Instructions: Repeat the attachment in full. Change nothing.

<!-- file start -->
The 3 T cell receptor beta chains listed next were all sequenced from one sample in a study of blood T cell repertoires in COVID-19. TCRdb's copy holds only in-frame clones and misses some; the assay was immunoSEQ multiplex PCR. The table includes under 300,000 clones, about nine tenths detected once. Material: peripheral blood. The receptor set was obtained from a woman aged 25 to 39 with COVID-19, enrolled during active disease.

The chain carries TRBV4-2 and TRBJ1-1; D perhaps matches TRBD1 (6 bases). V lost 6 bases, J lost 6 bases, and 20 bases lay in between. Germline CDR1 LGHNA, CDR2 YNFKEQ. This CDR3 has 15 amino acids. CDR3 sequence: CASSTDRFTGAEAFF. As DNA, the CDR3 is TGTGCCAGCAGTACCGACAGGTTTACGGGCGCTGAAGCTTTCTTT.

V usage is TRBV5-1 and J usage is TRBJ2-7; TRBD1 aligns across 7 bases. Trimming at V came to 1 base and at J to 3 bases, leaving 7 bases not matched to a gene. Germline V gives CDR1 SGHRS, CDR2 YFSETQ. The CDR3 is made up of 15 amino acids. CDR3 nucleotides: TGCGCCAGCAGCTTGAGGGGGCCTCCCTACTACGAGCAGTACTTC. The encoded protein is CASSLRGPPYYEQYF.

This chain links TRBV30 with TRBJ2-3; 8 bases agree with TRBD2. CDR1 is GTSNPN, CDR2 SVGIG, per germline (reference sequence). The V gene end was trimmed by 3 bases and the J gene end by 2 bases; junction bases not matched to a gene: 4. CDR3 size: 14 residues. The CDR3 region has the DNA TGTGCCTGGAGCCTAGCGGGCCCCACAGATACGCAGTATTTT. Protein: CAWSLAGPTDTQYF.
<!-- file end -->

The 3 T cell receptor beta chains listed next were all sequenced from one sample in a study of blood T cell repertoires in COVID-19. TCRdb's copy holds only in-frame clones and misses some; the assay was immunoSEQ multiplex PCR. The table includes under 300,000 clones, about nine tenths detected once. Material: peripheral blood. The receptor set was obtained from a woman aged 25 to 39 with COVID-19, enrolled during active disease.

The chain carries TRBV4-2 and TRBJ1-1; D perhaps matches TRBD1 (6 bases). V lost 6 bases, J lost 6 bases, and 20 bases lay in between. Germline CDR1 LGHNA, CDR2 YNFKEQ. This CDR3 has 15 amino acids. CDR3 sequence: CASSTDRFTGAEAFF. As DNA, the CDR3 is TGTGCCAGCAGTACCGACAGGTTTACGGGCGCTGAAGCTTTCTTT.

V usage is TRBV5-1 and J usage is TRBJ2-7; TRBD1 aligns across 7 bases. Trimming at V came to 1 base and at J to 3 bases, leaving 7 bases not matched to a gene. Germline V gives CDR1 SGHRS, CDR2 YFSETQ. The CDR3 is made up of 15 amino acids. CDR3 nucleotides: TGCGCCAGCAGCTTGAGGGGGCCTCCCTACTACGAGCAGTACTTC. The encoded protein is CASSLRGPPYYEQYF.

This chain links TRBV30 with TRBJ2-3; 8 bases agree with TRBD2. CDR1 is GTSNPN, CDR2 SVGIG, per germline (reference sequence). The V gene end was trimmed by 3 bases and the J gene end by 2 bases; junction bases not matched to a gene: 4. CDR3 size: 14 residues. The CDR3 region has the DNA TGTGCCTGGAGCCTAGCGGGCCCCACAGATACGCAGTATTTT. Protein: CAWSLAGPTDTQYF.